Presentation Title

Democracy's Newest Enemy: Social Media

Faculty Mentor

Misty Kolchakian

Start Date

23-11-2019 9:15 AM

End Date

23-11-2019 9:30 AM

Location

Markstein 101

Session

oral 1

Type of Presentation

Oral Talk

Subject Area

behavioral_social_sciences

Abstract

With the world becoming increasingly dependent on digital technology, Presidential campaigns in the United States have grown more vulnerable to outside influences shaping public opinion. Social media acts as an intermediary for people across the country to engage in political discourse. In this study, social media is examined in terms of being an influence in the democratic process during the 2016 United States Presidential election, which featured an increase in the use of “Free media”, defined as publicity gained through promotional efforts other than paid media advertising or branding. While traditional media has consistently been labeled as a driving force in influencing thought (Cohen, 1963), the rise of social media introduces a new player: one that is free from regulation. The Internet has essentially become a playground, not subject to traditional litmus tests used to verify authenticity in traditional media outlets, such as major news networks, newspapers, and articles. After reviewing social media strategies in concordance with the consumer’s age, education, and consumption of media, there is strong evidence that social media can be a leading factor in the outcome of elections, due to the ability to tailor stories to the individual, rather than a mass audience. While there is no demonstrated effort to explicitly force a candidate upon a voter, the promotion of biased media to certain individuals can certainly be a plausible factor in the choice of a candidate. While Congress continues to explore the responsibility of sites to verify the information uploaded by users, consumers must be conscious of the media that is directed toward them. As American society heavily creeps into a world that is almost entirely based on technology, it is imperative to be aware that not all information presented is to be taken at face value.

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Nov 23rd, 9:15 AM Nov 23rd, 9:30 AM

Democracy's Newest Enemy: Social Media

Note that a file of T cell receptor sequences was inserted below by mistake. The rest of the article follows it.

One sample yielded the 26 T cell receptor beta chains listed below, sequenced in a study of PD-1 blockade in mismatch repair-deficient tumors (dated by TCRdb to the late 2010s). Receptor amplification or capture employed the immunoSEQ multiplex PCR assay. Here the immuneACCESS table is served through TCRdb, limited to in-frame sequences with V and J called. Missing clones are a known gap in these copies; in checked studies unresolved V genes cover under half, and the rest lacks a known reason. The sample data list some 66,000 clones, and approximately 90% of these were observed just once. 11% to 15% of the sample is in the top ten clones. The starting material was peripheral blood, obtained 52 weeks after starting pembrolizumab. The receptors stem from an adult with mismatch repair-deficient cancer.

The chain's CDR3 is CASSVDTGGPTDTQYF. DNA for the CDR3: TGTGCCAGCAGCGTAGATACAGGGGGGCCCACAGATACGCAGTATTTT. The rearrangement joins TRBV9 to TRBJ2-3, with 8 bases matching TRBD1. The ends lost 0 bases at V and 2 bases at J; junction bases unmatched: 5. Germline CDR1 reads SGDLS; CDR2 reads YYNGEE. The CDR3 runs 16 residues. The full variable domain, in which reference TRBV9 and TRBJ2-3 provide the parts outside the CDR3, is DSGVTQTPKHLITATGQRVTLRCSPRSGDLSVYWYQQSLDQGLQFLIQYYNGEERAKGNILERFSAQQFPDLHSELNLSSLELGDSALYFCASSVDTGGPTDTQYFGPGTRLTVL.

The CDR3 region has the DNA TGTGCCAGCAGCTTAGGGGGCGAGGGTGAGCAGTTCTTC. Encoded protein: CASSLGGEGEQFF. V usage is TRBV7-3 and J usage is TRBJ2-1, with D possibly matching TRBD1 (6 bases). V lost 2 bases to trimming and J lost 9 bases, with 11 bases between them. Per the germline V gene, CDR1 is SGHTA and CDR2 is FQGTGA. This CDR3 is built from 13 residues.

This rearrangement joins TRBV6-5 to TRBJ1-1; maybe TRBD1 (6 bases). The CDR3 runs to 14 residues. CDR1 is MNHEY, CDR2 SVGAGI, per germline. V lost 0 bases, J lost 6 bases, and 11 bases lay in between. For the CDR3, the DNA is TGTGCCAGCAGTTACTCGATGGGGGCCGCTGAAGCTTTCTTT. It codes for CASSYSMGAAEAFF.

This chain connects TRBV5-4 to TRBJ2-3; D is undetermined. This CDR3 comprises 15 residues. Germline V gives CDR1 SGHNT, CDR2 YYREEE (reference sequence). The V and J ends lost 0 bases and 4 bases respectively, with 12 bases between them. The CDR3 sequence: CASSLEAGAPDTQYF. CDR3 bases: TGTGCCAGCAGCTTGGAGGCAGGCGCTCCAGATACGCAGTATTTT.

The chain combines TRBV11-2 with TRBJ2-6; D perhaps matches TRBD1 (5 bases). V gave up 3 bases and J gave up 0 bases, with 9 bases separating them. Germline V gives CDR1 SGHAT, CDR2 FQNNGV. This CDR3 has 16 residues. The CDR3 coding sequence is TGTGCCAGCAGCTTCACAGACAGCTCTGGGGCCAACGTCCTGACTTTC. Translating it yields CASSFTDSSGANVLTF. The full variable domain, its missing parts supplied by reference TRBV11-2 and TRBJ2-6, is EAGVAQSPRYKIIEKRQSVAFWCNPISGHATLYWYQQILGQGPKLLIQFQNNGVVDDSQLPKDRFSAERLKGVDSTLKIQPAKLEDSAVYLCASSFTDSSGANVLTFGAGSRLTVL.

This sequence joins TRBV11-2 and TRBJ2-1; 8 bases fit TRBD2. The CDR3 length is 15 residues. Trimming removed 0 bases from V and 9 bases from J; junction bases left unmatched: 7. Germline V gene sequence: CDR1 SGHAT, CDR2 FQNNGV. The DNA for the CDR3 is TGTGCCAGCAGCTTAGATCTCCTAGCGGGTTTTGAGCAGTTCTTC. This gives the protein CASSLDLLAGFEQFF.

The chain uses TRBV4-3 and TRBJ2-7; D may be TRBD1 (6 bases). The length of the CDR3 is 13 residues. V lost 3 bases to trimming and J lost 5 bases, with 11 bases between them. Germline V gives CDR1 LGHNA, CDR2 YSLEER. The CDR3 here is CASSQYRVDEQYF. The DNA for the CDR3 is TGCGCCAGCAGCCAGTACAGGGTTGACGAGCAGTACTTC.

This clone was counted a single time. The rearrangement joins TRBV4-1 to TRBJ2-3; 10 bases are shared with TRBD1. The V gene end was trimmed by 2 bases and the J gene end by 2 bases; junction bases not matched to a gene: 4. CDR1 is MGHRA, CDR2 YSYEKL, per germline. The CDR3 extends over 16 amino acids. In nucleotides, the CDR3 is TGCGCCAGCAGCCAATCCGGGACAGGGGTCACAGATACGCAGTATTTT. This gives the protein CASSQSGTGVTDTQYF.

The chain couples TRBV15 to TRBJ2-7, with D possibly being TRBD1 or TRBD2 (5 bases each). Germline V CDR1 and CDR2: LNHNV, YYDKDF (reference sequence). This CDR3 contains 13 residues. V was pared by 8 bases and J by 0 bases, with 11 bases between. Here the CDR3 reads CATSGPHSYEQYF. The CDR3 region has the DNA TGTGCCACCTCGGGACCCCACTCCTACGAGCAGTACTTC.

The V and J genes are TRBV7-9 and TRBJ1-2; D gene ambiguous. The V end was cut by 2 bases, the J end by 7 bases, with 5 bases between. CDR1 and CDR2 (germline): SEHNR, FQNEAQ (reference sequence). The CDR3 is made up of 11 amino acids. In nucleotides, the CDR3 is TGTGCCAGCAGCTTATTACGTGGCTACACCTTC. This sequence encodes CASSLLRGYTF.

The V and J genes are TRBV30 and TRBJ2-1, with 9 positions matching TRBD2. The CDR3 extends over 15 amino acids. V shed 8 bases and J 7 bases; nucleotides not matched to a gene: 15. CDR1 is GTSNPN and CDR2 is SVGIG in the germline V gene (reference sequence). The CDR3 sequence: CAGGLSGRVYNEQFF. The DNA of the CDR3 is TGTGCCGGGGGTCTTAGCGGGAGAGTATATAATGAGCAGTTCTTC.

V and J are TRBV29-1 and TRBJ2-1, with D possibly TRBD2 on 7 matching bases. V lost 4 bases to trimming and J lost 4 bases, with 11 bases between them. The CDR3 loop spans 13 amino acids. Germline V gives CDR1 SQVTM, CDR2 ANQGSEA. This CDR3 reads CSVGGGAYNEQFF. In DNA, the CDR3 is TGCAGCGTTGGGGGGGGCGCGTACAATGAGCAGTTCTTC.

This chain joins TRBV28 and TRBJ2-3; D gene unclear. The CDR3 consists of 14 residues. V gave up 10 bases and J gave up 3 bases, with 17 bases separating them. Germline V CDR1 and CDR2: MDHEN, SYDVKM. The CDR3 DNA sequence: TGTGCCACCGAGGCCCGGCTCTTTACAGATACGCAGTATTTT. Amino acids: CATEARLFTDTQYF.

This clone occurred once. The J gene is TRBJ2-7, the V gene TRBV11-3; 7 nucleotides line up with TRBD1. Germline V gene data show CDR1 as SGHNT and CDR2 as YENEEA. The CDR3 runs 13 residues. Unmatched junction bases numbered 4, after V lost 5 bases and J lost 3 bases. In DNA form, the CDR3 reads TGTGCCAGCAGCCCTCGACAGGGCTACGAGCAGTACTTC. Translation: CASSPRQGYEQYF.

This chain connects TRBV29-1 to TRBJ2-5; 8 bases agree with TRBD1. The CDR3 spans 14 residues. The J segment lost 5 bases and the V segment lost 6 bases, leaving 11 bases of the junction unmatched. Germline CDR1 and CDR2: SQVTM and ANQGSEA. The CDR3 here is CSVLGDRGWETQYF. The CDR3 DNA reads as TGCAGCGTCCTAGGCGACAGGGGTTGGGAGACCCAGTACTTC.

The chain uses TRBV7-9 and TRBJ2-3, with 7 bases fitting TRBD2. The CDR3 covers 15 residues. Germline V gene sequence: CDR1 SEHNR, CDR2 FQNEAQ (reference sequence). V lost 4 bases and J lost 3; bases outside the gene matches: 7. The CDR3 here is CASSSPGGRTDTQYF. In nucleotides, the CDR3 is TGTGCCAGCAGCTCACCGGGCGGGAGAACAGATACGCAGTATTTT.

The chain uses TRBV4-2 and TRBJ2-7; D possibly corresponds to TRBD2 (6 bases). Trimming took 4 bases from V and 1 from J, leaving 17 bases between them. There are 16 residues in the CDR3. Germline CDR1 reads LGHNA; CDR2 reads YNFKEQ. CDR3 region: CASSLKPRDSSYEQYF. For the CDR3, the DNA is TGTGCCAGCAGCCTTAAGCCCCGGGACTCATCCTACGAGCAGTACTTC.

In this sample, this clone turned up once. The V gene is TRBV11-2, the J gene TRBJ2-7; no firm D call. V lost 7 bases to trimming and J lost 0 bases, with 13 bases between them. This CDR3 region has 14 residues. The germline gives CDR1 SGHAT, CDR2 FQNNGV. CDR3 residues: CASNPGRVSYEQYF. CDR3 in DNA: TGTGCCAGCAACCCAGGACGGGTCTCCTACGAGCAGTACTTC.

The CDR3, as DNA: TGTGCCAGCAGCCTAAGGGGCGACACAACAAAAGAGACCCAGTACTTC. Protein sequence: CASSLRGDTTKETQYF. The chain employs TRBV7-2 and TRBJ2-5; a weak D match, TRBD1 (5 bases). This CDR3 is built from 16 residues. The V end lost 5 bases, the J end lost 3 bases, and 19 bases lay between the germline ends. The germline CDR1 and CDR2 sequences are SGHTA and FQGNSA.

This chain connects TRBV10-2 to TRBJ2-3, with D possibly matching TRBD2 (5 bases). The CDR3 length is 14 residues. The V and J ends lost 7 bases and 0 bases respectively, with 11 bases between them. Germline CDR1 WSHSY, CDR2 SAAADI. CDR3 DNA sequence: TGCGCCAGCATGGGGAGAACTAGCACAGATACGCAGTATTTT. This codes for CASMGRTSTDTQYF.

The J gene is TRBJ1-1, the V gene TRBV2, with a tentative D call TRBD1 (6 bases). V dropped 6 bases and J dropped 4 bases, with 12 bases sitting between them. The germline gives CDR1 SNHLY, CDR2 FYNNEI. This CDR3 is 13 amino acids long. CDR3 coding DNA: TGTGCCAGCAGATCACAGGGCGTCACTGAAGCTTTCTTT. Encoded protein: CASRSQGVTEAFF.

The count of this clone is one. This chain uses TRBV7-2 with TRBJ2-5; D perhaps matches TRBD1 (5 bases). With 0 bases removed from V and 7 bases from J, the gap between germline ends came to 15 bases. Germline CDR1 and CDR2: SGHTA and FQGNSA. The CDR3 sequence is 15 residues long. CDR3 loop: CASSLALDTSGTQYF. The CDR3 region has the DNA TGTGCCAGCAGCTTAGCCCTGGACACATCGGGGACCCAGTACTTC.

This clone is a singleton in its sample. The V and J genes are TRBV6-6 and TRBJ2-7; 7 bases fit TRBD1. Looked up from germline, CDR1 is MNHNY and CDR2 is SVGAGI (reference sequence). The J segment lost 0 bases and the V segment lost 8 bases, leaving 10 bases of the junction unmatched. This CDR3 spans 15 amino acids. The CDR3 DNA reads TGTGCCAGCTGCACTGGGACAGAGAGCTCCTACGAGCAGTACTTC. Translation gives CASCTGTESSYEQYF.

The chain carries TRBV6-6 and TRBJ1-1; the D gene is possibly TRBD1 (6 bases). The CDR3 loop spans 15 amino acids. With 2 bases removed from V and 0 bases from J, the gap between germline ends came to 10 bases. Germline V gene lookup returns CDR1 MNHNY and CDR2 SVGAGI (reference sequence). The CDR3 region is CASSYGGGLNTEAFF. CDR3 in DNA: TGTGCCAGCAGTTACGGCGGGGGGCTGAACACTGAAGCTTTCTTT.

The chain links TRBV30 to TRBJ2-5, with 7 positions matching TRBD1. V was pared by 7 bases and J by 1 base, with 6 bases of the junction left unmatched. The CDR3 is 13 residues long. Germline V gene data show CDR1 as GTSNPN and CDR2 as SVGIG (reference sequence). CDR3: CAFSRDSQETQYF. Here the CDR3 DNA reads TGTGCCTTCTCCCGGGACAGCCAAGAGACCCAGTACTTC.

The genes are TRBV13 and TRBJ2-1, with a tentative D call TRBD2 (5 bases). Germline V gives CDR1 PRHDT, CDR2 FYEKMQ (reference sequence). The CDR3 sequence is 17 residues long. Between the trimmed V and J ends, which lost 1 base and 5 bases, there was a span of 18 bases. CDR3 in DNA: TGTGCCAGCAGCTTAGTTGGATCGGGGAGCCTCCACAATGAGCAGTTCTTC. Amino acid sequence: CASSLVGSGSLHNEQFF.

Markstein 101

With the world becoming increasingly dependent on digital technology, Presidential campaigns in the United States have grown more vulnerable to outside influences shaping public opinion. Social media acts as an intermediary for people across the country to engage in political discourse. In this study, social media is examined in terms of being an influence in the democratic process during the 2016 United States Presidential election, which featured an increase in the use of “Free media”, defined as publicity gained through promotional efforts other than paid media advertising or branding. While traditional media has consistently been labeled as a driving force in influencing thought (Cohen, 1963), the rise of social media introduces a new player: one that is free from regulation. The Internet has essentially become a playground, not subject to traditional litmus tests used to verify authenticity in traditional media outlets, such as major news networks, newspapers, and articles. After reviewing social media strategies in concordance with the consumer’s age, education, and consumption of media, there is strong evidence that social media can be a leading factor in the outcome of elections, due to the ability to tailor stories to the individual, rather than a mass audience. While there is no demonstrated effort to explicitly force a candidate upon a voter, the promotion of biased media to certain individuals can certainly be a plausible factor in the choice of a candidate. While Congress continues to explore the responsibility of sites to verify the information uploaded by users, consumers must be conscious of the media that is directed toward them. As American society heavily creeps into a world that is almost entirely based on technology, it is imperative to be aware that not all information presented is to be taken at face value.